One of Oregon’s most influential arts leaders has accepted a job in Denver, Colorado. Chris Coleman is leaving Oregon after leading Portland Center Stage for 17 years.

Chris Coleman has grown Portland Center Stage into a $10 million organization.

Chris Coleman has grown Portland Center Stage into a $10 million organization.

Jenna Saint Martin/Courtesy of Portland Center Stage

Coleman came to Portland from Atlanta. At the time, PCS was running six-to-eight productions per year, renting stage space from Portland’5 (then Portland Center for the Performing Arts).

During his tenure, Coleman initiated the campaign to renovate a historic armory into a splashy two-stage venue for PCS in Portland’s Pearl District and successfully lobbied for restructuring — and some forgiveness — of the armory debt.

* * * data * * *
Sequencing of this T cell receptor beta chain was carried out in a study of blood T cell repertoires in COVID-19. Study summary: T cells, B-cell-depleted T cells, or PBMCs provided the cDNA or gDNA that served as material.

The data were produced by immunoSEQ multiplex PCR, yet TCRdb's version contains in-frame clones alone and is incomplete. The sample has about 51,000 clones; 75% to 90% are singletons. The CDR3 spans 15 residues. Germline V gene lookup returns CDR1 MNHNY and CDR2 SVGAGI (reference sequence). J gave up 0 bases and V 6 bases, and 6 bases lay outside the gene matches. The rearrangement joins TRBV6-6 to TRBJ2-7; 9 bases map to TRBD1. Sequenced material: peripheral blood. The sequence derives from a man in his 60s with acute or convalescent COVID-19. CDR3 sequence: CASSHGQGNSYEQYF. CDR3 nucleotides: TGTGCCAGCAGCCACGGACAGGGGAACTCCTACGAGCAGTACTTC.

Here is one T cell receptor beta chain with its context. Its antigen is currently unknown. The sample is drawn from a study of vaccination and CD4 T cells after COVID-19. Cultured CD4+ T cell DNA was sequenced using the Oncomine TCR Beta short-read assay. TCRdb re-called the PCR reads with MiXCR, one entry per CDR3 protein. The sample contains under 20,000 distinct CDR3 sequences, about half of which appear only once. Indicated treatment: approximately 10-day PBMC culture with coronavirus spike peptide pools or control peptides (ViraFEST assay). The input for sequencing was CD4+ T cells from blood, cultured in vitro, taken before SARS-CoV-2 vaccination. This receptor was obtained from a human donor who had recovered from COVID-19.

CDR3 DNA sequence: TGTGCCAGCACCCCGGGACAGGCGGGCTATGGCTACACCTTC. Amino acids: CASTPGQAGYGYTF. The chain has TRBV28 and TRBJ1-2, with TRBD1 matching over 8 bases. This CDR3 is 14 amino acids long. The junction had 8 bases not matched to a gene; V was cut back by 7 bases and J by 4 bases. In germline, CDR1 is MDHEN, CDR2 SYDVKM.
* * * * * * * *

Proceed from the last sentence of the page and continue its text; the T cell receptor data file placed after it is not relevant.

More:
Onstage, Portland Center Stage established itself as a venue for West Coast premieres. Coleman directed a production of Yussef El Guindi’s “Threesome,” which went on to a celebrated off-Broadway production. He also produced innovative takes on the classics — like a 2011 production of “Oklahoma” cast entirely with black actors.

Coleman additionally lobbied for public support of the arts. He was active in Salem during state budget discussions and helped convince voters to pass Portland’s arts tax.

“I think part of the reason why he was here as long as he was was there were so many changes on his watch,” PCS managing director Cynthia Fuhrman said. 

“People have been asking me, ‘Am I surprised?’ The answer is: yes and no. I’m surprised only because I know how much Chris loves Portland. I’m not surprised because there is a change in the field nationwide. There is a generation of artistic directors that are retiring.”

Coleman’s new job with the Denver Center for the Performing Arts Theatre Company begins after the PCS season closes in May 2018. It puts him in charge of a larger set of venues, in a town with more structured public support for the arts.